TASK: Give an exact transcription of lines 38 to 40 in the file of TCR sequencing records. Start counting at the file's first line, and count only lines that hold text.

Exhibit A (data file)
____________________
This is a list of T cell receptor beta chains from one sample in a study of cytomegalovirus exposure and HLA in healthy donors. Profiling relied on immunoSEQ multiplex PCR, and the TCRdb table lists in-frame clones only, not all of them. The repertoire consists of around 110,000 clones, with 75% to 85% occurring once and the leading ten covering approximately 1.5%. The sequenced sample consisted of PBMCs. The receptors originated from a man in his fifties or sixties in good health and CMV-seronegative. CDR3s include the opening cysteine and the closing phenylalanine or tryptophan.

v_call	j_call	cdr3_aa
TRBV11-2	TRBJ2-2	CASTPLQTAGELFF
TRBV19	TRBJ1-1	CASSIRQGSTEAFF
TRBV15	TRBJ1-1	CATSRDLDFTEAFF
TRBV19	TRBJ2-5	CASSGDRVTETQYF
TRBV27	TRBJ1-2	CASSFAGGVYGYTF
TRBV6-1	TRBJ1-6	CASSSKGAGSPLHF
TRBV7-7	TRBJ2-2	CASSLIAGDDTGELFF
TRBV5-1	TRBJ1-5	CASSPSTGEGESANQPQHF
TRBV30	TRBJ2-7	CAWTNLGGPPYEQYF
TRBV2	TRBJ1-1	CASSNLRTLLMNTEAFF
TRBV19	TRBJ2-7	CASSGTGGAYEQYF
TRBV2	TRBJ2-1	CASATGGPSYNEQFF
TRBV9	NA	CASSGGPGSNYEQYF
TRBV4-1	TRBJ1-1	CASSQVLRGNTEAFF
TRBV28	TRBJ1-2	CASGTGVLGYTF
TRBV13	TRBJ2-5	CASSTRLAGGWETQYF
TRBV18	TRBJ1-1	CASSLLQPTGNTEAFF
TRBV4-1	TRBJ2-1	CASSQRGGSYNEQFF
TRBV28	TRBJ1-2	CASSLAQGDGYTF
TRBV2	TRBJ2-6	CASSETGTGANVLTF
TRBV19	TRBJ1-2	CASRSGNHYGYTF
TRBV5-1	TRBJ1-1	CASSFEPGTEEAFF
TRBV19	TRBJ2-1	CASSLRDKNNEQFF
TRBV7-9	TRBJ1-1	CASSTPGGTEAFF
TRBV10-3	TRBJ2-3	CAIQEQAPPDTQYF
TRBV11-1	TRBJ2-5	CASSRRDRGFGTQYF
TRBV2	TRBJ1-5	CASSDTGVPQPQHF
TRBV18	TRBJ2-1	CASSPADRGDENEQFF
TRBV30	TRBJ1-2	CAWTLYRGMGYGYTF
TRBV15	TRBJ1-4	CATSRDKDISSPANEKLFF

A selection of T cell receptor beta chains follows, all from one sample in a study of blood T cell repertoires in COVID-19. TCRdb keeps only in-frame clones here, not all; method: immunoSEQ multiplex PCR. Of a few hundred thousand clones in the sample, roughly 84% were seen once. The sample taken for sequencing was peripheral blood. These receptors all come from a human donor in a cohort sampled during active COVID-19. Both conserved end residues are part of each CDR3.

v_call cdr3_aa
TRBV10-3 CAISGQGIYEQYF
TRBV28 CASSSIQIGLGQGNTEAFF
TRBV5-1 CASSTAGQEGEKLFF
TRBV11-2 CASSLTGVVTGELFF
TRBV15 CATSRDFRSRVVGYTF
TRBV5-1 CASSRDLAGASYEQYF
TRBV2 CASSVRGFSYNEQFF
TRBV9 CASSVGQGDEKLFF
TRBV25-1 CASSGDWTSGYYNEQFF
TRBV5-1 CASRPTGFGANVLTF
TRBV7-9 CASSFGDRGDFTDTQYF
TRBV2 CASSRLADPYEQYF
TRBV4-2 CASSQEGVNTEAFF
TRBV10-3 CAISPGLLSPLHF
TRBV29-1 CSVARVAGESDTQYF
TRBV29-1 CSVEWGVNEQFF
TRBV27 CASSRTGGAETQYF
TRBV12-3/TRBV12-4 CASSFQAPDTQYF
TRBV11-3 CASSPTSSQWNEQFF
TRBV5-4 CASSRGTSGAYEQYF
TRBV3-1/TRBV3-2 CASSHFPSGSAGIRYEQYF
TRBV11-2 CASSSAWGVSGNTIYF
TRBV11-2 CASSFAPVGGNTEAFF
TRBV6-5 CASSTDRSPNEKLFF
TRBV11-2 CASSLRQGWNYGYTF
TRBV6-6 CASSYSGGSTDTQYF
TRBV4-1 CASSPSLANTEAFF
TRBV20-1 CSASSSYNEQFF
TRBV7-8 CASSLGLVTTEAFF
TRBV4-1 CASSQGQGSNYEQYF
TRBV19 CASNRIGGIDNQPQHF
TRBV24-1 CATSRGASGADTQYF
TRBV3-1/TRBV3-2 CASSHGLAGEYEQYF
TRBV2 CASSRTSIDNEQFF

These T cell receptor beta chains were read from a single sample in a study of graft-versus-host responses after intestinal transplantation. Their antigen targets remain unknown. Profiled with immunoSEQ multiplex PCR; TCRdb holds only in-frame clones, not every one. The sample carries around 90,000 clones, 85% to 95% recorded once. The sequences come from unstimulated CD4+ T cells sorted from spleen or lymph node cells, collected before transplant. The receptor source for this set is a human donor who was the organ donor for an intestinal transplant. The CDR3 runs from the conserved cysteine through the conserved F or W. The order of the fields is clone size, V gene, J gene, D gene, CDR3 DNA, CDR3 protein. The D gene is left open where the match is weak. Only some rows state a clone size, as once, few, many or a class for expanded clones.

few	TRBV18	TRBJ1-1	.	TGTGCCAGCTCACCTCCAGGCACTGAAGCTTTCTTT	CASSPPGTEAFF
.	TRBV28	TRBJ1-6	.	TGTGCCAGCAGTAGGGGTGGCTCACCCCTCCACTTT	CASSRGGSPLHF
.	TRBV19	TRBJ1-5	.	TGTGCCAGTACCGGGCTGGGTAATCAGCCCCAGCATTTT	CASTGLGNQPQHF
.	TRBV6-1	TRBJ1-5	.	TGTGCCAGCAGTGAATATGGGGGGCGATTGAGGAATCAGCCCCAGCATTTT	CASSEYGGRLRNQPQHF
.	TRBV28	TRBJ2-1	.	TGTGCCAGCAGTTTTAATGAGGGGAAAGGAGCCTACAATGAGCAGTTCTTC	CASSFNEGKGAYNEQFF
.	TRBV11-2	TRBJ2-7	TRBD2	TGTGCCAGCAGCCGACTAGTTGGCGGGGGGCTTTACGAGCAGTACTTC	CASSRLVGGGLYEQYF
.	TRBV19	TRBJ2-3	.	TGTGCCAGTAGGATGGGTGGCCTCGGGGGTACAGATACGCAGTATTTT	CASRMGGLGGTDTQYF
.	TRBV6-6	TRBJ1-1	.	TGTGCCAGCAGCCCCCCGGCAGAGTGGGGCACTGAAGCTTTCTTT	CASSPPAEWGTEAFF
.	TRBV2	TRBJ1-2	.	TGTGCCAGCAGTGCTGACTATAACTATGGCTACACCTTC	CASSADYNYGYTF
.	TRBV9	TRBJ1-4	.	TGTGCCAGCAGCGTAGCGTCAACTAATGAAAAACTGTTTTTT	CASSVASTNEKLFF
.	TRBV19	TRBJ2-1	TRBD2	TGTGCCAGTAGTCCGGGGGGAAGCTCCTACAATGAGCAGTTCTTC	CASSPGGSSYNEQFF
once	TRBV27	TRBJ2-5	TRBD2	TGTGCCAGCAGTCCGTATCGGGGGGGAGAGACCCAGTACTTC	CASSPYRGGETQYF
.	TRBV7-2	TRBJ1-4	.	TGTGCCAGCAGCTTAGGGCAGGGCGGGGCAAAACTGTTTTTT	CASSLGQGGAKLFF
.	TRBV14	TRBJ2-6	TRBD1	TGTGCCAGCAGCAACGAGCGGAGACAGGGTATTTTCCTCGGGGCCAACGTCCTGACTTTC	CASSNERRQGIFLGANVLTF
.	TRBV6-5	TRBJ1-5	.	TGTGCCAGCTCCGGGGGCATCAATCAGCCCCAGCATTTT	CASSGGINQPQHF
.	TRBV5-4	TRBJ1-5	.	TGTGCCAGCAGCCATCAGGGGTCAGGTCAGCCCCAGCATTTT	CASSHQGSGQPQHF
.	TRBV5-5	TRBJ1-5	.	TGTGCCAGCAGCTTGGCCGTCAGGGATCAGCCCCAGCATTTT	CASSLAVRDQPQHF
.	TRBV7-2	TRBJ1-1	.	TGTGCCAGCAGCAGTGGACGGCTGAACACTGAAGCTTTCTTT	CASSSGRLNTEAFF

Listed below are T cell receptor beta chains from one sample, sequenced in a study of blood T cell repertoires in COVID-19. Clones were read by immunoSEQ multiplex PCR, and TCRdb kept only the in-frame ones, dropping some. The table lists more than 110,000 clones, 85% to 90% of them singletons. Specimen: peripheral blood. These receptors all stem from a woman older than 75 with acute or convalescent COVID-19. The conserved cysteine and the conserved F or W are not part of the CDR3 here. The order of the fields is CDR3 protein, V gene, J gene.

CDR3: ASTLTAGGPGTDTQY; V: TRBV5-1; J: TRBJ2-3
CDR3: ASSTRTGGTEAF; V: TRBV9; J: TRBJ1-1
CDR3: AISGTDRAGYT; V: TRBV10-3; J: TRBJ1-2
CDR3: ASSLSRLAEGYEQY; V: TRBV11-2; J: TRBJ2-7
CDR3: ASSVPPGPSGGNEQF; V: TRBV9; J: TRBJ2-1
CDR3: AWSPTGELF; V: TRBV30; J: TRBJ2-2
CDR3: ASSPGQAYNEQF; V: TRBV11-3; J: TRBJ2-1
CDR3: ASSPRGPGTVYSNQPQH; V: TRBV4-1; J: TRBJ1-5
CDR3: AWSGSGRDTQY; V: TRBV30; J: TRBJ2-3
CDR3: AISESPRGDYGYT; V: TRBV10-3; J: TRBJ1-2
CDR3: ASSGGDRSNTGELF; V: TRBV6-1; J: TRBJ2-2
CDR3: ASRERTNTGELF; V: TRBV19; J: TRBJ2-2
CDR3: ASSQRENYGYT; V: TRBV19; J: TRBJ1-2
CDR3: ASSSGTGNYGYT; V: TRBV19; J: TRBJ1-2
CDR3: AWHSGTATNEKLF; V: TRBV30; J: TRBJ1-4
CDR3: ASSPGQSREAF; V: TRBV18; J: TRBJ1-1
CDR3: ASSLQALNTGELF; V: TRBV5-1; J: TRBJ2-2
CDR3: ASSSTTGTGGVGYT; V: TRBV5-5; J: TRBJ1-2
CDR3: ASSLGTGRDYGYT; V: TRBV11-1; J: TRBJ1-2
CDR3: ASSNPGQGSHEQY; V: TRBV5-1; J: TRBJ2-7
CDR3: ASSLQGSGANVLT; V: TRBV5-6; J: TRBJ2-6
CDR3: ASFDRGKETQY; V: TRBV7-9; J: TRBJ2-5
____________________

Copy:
TRBV11-2 CASSLTGVVTGELFF
TRBV15 CATSRDFRSRVVGYTF
TRBV5-1 CASSRDLAGASYEQYF